CHICAGO — Senior journalists from the New York Times and CBS News believe that the fake news era raises profound challenges for the mainstream media, heard delegates at the Holmes Report's In2Summit in Chicago today.

In a candid discussion moderated by H+K Strategies EVP Richard Keil, CBS News national correspondent Dean Reynolds admitted that the "situation is not going to heal itself," as people continue to seek out fake news sites that confirm their existing biases.

"What we’re seeing with Trump is he pushes back with falsehoods, but it’s just the pushing back that his base really loves," said Reynolds. "The fact that he’s fighting back with falsehoods doesn’t seem to be as big a deal."

Despite this though, mainstream media continue to find it difficult to say that the president lied. "To say the president lied is not an easy thing for a reporter," said Reynolds. "The people who traffic in fake news, know that it’s hard for us to do."

Trump, believes Reynolds, understands this dynamic better than most."He knows the dilemma he has placed us in and, I think, relishes it, frankly," said Reynolds. "It’s the same mentality that tears down institutions in the country, willingly or not."

Former New York Times national and White House correspondent Jackie Calmes pointed out that her publication has been reticent to frequently call the president out for lying, a stance that she believes has some justification.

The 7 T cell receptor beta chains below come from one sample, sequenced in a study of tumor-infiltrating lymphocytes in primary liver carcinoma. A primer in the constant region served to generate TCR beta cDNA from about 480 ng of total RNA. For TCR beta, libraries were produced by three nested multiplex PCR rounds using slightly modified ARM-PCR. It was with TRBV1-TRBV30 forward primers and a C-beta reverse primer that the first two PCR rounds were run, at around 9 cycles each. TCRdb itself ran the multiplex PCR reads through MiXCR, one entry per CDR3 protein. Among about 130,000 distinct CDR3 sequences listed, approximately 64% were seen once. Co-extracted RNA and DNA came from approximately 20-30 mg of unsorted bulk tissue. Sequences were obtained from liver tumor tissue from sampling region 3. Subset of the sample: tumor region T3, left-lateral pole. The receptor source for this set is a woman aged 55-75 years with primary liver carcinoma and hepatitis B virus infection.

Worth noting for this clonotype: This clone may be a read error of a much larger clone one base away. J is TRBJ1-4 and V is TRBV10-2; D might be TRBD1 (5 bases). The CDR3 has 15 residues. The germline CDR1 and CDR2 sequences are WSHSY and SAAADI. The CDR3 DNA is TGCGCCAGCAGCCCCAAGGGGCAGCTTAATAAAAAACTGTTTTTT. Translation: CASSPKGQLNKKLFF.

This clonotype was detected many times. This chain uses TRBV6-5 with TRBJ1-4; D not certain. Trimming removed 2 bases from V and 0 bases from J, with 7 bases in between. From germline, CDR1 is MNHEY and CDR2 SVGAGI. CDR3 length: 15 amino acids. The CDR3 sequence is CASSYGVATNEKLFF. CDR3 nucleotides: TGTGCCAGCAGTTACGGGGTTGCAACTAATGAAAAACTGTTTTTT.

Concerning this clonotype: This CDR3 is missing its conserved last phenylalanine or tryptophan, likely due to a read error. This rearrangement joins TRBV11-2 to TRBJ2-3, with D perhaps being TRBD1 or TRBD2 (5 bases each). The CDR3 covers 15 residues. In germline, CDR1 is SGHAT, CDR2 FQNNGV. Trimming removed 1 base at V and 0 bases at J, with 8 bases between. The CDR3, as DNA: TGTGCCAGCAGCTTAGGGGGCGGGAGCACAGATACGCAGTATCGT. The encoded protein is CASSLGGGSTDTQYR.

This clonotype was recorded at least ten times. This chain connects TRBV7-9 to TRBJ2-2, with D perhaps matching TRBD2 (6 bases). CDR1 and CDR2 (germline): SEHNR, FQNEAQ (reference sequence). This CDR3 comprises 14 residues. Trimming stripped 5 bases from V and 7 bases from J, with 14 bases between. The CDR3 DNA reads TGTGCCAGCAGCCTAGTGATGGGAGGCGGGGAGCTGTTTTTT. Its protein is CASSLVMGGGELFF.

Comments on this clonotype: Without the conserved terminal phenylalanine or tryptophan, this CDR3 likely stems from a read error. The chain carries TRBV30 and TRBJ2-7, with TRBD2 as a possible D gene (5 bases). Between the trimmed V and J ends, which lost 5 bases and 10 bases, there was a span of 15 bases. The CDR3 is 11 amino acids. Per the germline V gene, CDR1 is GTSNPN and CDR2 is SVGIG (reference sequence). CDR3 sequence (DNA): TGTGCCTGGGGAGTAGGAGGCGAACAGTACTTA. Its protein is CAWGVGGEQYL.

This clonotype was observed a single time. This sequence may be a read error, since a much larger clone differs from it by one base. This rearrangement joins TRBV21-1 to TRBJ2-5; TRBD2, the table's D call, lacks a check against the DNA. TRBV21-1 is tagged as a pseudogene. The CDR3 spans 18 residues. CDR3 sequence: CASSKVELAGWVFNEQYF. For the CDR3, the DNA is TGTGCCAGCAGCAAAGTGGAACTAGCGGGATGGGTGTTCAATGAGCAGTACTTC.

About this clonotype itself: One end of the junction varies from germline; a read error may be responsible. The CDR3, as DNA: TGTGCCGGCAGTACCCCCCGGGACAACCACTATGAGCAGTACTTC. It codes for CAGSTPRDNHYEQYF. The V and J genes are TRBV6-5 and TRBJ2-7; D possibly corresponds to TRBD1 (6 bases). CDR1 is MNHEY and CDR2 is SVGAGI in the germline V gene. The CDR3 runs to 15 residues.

"I fall in the camp that’s cautious about it," said Calmes "If you use the word lie promiscuously it loses all its power. Secondly, it denotes an intent about the subject that you often cannot know. That the word lie is even being used at all is extraordinary."

Keil thinks that journalists are showing signs of a "more organized, thoughtful approach" to this quandary, reflected in the reporting that resulted in the resignation of National Security Advisor Mike Flynn. "We've crossed a threshold."

"We have to keep doing what we do. Report what they say. If they don’t like what they said, and are embarrassed that they said it, too bad," said Reynolds. "Report it, without fear or favour. I can’t imagine another way to do it."